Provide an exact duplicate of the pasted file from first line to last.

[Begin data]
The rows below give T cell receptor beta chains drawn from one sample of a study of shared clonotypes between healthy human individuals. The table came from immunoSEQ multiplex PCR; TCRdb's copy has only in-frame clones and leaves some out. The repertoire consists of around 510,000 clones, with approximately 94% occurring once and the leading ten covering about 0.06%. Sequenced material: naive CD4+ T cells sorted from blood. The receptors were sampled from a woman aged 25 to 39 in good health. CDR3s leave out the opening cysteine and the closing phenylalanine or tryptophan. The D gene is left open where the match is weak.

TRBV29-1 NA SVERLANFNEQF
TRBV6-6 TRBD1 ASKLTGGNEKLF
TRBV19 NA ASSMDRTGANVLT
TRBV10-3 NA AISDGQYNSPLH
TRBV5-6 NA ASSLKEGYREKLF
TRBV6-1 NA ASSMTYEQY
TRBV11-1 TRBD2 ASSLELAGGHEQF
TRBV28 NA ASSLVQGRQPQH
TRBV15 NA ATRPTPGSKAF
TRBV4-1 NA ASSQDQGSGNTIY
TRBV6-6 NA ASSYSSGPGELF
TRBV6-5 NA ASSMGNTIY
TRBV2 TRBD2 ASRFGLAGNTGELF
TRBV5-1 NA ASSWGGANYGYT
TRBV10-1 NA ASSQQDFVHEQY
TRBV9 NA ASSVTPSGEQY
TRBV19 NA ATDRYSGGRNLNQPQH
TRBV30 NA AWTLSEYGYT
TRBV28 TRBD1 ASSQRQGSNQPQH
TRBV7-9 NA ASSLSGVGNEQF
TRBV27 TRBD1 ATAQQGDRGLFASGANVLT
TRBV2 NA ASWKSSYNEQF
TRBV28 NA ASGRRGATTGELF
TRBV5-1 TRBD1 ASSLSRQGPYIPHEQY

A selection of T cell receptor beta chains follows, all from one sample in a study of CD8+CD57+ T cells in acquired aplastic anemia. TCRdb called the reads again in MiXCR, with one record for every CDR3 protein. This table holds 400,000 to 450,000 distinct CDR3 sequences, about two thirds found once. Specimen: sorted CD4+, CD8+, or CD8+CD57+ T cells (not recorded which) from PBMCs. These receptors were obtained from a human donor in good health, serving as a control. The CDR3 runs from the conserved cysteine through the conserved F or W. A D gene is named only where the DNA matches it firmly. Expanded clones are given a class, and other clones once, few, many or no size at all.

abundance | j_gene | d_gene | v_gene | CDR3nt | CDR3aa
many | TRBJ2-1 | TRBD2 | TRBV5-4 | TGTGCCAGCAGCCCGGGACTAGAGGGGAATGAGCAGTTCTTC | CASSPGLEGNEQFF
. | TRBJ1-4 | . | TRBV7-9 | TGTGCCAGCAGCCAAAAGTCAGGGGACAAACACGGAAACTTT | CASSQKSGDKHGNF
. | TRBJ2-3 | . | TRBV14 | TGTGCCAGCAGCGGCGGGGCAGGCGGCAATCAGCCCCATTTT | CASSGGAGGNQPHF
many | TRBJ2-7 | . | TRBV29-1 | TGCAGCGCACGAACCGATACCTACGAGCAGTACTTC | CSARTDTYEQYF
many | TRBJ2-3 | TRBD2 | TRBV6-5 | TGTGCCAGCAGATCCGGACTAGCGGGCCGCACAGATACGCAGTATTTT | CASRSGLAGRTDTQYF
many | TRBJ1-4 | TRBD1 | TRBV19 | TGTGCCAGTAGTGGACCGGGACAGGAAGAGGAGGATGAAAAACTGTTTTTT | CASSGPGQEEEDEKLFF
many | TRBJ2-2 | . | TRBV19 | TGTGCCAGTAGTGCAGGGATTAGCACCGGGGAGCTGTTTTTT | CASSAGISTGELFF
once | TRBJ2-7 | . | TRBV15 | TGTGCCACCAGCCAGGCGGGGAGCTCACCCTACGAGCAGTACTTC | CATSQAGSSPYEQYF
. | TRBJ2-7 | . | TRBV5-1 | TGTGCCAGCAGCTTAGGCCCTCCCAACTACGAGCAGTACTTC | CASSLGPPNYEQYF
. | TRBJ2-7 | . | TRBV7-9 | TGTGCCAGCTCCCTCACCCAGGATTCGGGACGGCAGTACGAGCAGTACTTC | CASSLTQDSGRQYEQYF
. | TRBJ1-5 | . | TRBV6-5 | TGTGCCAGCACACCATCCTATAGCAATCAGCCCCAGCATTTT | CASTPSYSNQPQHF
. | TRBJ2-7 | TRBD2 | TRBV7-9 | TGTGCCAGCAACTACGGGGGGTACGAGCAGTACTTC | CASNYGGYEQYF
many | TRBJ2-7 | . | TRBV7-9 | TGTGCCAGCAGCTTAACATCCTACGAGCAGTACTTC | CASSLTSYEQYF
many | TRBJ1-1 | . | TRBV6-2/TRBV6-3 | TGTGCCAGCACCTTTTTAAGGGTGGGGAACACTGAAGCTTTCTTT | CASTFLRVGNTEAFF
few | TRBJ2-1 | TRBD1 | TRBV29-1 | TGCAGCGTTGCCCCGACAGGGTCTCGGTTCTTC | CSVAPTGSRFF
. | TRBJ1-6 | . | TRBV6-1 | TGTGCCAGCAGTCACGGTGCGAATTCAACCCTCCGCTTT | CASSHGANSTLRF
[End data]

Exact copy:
The rows below give T cell receptor beta chains drawn from one sample of a study of shared clonotypes between healthy human individuals. The table came from immunoSEQ multiplex PCR; TCRdb's copy has only in-frame clones and leaves some out. The repertoire consists of around 510,000 clones, with approximately 94% occurring once and the leading ten covering about 0.06%. Sequenced material: naive CD4+ T cells sorted from blood. The receptors were sampled from a woman aged 25 to 39 in good health. CDR3s leave out the opening cysteine and the closing phenylalanine or tryptophan. The D gene is left open where the match is weak.

TRBV29-1 NA SVERLANFNEQF
TRBV6-6 TRBD1 ASKLTGGNEKLF
TRBV19 NA ASSMDRTGANVLT
TRBV10-3 NA AISDGQYNSPLH
TRBV5-6 NA ASSLKEGYREKLF
TRBV6-1 NA ASSMTYEQY
TRBV11-1 TRBD2 ASSLELAGGHEQF
TRBV28 NA ASSLVQGRQPQH
TRBV15 NA ATRPTPGSKAF
TRBV4-1 NA ASSQDQGSGNTIY
TRBV6-6 NA ASSYSSGPGELF
TRBV6-5 NA ASSMGNTIY
TRBV2 TRBD2 ASRFGLAGNTGELF
TRBV5-1 NA ASSWGGANYGYT
TRBV10-1 NA ASSQQDFVHEQY
TRBV9 NA ASSVTPSGEQY
TRBV19 NA ATDRYSGGRNLNQPQH
TRBV30 NA AWTLSEYGYT
TRBV28 TRBD1 ASSQRQGSNQPQH
TRBV7-9 NA ASSLSGVGNEQF
TRBV27 TRBD1 ATAQQGDRGLFASGANVLT
TRBV2 NA ASWKSSYNEQF
TRBV28 NA ASGRRGATTGELF
TRBV5-1 TRBD1 ASSLSRQGPYIPHEQY

A selection of T cell receptor beta chains follows, all from one sample in a study of CD8+CD57+ T cells in acquired aplastic anemia. TCRdb called the reads again in MiXCR, with one record for every CDR3 protein. This table holds 400,000 to 450,000 distinct CDR3 sequences, about two thirds found once. Specimen: sorted CD4+, CD8+, or CD8+CD57+ T cells (not recorded which) from PBMCs. These receptors were obtained from a human donor in good health, serving as a control. The CDR3 runs from the conserved cysteine through the conserved F or W. A D gene is named only where the DNA matches it firmly. Expanded clones are given a class, and other clones once, few, many or no size at all.

abundance | j_gene | d_gene | v_gene | CDR3nt | CDR3aa
many | TRBJ2-1 | TRBD2 | TRBV5-4 | TGTGCCAGCAGCCCGGGACTAGAGGGGAATGAGCAGTTCTTC | CASSPGLEGNEQFF
. | TRBJ1-4 | . | TRBV7-9 | TGTGCCAGCAGCCAAAAGTCAGGGGACAAACACGGAAACTTT | CASSQKSGDKHGNF
. | TRBJ2-3 | . | TRBV14 | TGTGCCAGCAGCGGCGGGGCAGGCGGCAATCAGCCCCATTTT | CASSGGAGGNQPHF
many | TRBJ2-7 | . | TRBV29-1 | TGCAGCGCACGAACCGATACCTACGAGCAGTACTTC | CSARTDTYEQYF
many | TRBJ2-3 | TRBD2 | TRBV6-5 | TGTGCCAGCAGATCCGGACTAGCGGGCCGCACAGATACGCAGTATTTT | CASRSGLAGRTDTQYF
many | TRBJ1-4 | TRBD1 | TRBV19 | TGTGCCAGTAGTGGACCGGGACAGGAAGAGGAGGATGAAAAACTGTTTTTT | CASSGPGQEEEDEKLFF
many | TRBJ2-2 | . | TRBV19 | TGTGCCAGTAGTGCAGGGATTAGCACCGGGGAGCTGTTTTTT | CASSAGISTGELFF
once | TRBJ2-7 | . | TRBV15 | TGTGCCACCAGCCAGGCGGGGAGCTCACCCTACGAGCAGTACTTC | CATSQAGSSPYEQYF
. | TRBJ2-7 | . | TRBV5-1 | TGTGCCAGCAGCTTAGGCCCTCCCAACTACGAGCAGTACTTC | CASSLGPPNYEQYF
. | TRBJ2-7 | . | TRBV7-9 | TGTGCCAGCTCCCTCACCCAGGATTCGGGACGGCAGTACGAGCAGTACTTC | CASSLTQDSGRQYEQYF
. | TRBJ1-5 | . | TRBV6-5 | TGTGCCAGCACACCATCCTATAGCAATCAGCCCCAGCATTTT | CASTPSYSNQPQHF
. | TRBJ2-7 | TRBD2 | TRBV7-9 | TGTGCCAGCAACTACGGGGGGTACGAGCAGTACTTC | CASNYGGYEQYF
many | TRBJ2-7 | . | TRBV7-9 | TGTGCCAGCAGCTTAACATCCTACGAGCAGTACTTC | CASSLTSYEQYF
many | TRBJ1-1 | . | TRBV6-2/TRBV6-3 | TGTGCCAGCACCTTTTTAAGGGTGGGGAACACTGAAGCTTTCTTT | CASTFLRVGNTEAFF
few | TRBJ2-1 | TRBD1 | TRBV29-1 | TGCAGCGTTGCCCCGACAGGGTCTCGGTTCTTC | CSVAPTGSRFF
. | TRBJ1-6 | . | TRBV6-1 | TGTGCCAGCAGTCACGGTGCGAATTCAACCCTCCGCTTT | CASSHGANSTLRF